Remembrances were provided by Patrick O'Reilly (Eliot Church friend), Anne Bailey Berman (Benjamin Franklin Institute friend, Blair's successor as Board Chair), Lionel Spiro (Friend from Fall River and Harvard days, co-founder and partner at Charrette), Amanda Blair Brown (Carol & Blair's daughter), John Deknatel  (Design School friend and boating companion), Paul Pender (Early Charrette employee, mentee and lifelong friend), Susan Brecht (Pastor of Eliot Church), Charley Norris (Harvard Graduate School of Design classmate), Samuel J. Brown (Carol & Blair's son), Don Leka (Newton Corner friend), and Carol Brown (Blair's wife). Opening music was provided by a string quartet, one of Blair's favorite hymns was sung by all (Eternal Father, Strong to Save), beloved by Blair because of its sea imagery, and closing music was provided by a piano/flute/string bass trio.  The remembrance ceremony was followed by a reception at the Institute.

[It was noted that because Blair was committed to the mission of the Benjamin Franklin Institute of Technology and had helped to build the school to the strong institution it is today, the gathering in memory of Blair was held at said Institute in Boston, Massachusetts.]

Blair, we miss you.  May you rest in peace.

Saturday, March 12, 2016

Has it become acceptable in this society to "dis" Born Again Christians?

Since when is it okay to "dis" 'Born Again Christians'?  Can't touch Native Americans, Blacks, Asians, Jews, Catholics, Italians, Irish, but . . .

The most recent of many such occurrences was at a Mystery Book Club sponsored by a public library, when the leader of the group commented that a mystery writer of note had "accepted Jesus". Without hesitation, one of the participants in the group (rolling her eyes) exclaimed, "Oh, God!"   Her first time at the group, Marash Girl could only comment (resisting rolling her own eyes), "No, not God.  Jesus."

Friday, March 11, 2016

Happy Birthday, Deron!

You do, indeed, "Belong to the Lord!"
Deron with Grandma Jennie in the apple orchard at 474 Lowell Avenue, Newtonville

Thursday, March 10, 2016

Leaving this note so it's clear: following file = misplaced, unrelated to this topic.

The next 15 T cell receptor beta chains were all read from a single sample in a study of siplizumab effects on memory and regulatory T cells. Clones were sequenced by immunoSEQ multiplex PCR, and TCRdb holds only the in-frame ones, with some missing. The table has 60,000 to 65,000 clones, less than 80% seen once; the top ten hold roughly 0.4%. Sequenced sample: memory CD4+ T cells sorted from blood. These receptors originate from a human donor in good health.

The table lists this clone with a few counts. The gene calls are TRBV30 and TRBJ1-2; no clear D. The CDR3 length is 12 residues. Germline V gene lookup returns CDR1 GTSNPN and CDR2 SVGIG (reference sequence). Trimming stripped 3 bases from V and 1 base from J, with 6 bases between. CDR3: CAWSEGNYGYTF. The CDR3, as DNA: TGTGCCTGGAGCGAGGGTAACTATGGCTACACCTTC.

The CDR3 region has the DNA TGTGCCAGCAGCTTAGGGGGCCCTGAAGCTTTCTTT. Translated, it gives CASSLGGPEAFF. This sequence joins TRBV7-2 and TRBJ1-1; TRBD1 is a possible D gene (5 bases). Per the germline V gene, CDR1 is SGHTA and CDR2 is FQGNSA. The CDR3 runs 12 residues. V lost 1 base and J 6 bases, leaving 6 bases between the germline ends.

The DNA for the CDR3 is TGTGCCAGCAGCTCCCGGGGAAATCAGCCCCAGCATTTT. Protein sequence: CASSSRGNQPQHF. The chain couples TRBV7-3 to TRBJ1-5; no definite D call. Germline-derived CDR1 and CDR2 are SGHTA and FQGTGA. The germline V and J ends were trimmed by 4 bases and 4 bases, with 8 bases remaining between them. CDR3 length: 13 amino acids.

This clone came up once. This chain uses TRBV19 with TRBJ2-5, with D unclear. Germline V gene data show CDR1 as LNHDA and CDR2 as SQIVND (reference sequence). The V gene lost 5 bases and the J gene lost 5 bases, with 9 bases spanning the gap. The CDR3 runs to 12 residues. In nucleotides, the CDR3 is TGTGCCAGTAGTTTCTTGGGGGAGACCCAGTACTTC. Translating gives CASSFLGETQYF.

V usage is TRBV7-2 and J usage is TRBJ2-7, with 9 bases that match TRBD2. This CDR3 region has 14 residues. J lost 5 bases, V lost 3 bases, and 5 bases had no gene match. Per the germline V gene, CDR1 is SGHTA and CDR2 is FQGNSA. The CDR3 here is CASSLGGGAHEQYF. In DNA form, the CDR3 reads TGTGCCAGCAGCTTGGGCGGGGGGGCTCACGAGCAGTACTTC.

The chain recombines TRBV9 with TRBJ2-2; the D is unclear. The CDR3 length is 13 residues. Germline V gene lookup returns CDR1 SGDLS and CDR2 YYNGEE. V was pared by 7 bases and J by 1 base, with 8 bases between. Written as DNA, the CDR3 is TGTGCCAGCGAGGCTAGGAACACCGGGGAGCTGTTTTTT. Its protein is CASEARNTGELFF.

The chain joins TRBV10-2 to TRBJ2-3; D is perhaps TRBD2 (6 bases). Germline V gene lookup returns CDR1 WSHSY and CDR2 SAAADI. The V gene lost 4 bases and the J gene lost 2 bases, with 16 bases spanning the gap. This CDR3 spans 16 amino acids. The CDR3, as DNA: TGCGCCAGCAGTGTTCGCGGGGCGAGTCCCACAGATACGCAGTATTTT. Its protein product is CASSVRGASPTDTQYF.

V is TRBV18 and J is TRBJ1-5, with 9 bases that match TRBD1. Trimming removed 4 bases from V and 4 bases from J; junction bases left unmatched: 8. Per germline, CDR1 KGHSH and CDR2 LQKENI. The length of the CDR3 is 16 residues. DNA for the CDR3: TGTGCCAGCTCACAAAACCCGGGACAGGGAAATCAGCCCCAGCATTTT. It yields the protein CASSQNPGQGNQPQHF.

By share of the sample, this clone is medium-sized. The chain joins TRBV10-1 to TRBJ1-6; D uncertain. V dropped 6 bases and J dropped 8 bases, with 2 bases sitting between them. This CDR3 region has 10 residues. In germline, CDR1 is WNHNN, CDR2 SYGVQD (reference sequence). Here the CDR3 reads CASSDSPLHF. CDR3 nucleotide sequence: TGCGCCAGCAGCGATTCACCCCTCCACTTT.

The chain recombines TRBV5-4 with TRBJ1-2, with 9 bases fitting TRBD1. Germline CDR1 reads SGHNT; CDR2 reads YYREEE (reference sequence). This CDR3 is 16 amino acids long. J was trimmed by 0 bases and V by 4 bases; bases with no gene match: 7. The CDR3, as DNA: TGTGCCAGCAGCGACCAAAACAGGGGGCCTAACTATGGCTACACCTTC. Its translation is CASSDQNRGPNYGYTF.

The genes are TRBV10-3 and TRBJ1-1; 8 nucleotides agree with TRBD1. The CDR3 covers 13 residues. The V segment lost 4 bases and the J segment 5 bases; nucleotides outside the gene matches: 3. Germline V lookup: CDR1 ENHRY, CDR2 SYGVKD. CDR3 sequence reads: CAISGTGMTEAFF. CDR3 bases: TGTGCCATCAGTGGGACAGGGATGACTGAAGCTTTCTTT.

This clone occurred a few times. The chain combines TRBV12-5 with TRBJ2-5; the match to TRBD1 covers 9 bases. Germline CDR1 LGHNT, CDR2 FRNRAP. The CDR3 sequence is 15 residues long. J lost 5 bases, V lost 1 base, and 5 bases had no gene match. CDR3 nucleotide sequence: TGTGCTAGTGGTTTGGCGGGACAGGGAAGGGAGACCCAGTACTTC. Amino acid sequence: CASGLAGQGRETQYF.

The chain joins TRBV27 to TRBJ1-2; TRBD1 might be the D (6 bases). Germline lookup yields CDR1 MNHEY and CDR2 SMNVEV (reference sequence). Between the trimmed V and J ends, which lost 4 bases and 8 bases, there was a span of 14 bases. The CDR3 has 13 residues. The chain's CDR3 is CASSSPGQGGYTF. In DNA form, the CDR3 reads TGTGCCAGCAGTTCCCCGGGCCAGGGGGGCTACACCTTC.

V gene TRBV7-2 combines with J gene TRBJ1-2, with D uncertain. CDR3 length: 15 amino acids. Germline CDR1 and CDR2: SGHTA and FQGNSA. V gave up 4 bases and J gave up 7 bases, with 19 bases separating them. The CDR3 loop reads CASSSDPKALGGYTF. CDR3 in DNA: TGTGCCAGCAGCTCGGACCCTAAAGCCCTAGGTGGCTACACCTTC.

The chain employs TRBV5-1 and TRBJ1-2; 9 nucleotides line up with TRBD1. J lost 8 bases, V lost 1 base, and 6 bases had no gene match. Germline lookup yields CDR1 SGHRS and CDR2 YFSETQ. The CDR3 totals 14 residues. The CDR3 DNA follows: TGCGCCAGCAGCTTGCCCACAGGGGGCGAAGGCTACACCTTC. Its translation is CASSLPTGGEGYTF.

Gary Lind-Senanian Addresses Radcliffe Class of '62 at the Armenian Museum of America

Above: Gary Lind-Senanian explains that every young Armenian man was taught to carve "khatchkars" as the young Armenian women were taught needle lace.  See an example of a khatchkar  (literally, cross of stone) to the right of Gary in the photo above.

Radcliffe Class of 1962 had a special treat in store for them yesterday when they visited the Armenian Museum of America.  A wealth of knowledge, the curator, Gary Lind-Senanian gave them an in depth tour of Armenian art and history as he wended his way through the museum, leading the group through the many and varied artifacts on view at ALMA.  Thank you, Gary, from the ladies of the Radcliffe Class of 1962.

Wednesday, March 9, 2016

Spring Is On Its Way!

                    Marash Girl's grandchildren are witness to the fact that Spring is on its way!
                                                         In Maryland, at least!

Tuesday, March 8, 2016

Remembering President Ronald Reagan and First Lady Nancy Reagan

Hearing the sad news of the passing of former First Lady Nancy Reagan brought to mind the long-ago visit that Marash Boy made to the White House, to meet with the then President of the United States, Ronald Reagan.

(For more on meeting President Reagan, see Marash Girl's blog post for Thursday, November 14, 2013, "Peter and Jennie Bilezikian, Calvin Coolidge, Ronald Reagan, John Travolta and Marash Girl".)

Monday, March 7, 2016

Licking the platter clean

It was not only Jack Sprat and his wife who valued food and what it offered to our lives.

Remember the daughter of Aunty, Aunty who had survived the genocide, Aunty who had survived hunger and thirst, Aunty who had struggled to make it in this country as an immigrant with nothing more than her wits . . . 

Aunty was rinsing out a can of Progresso soup to get the last tasty tidbit into the pot, and for that, was loudly criticized, laughed at, ridiculed by her daughter who was born here in the United States with all that the United States of America had to offer.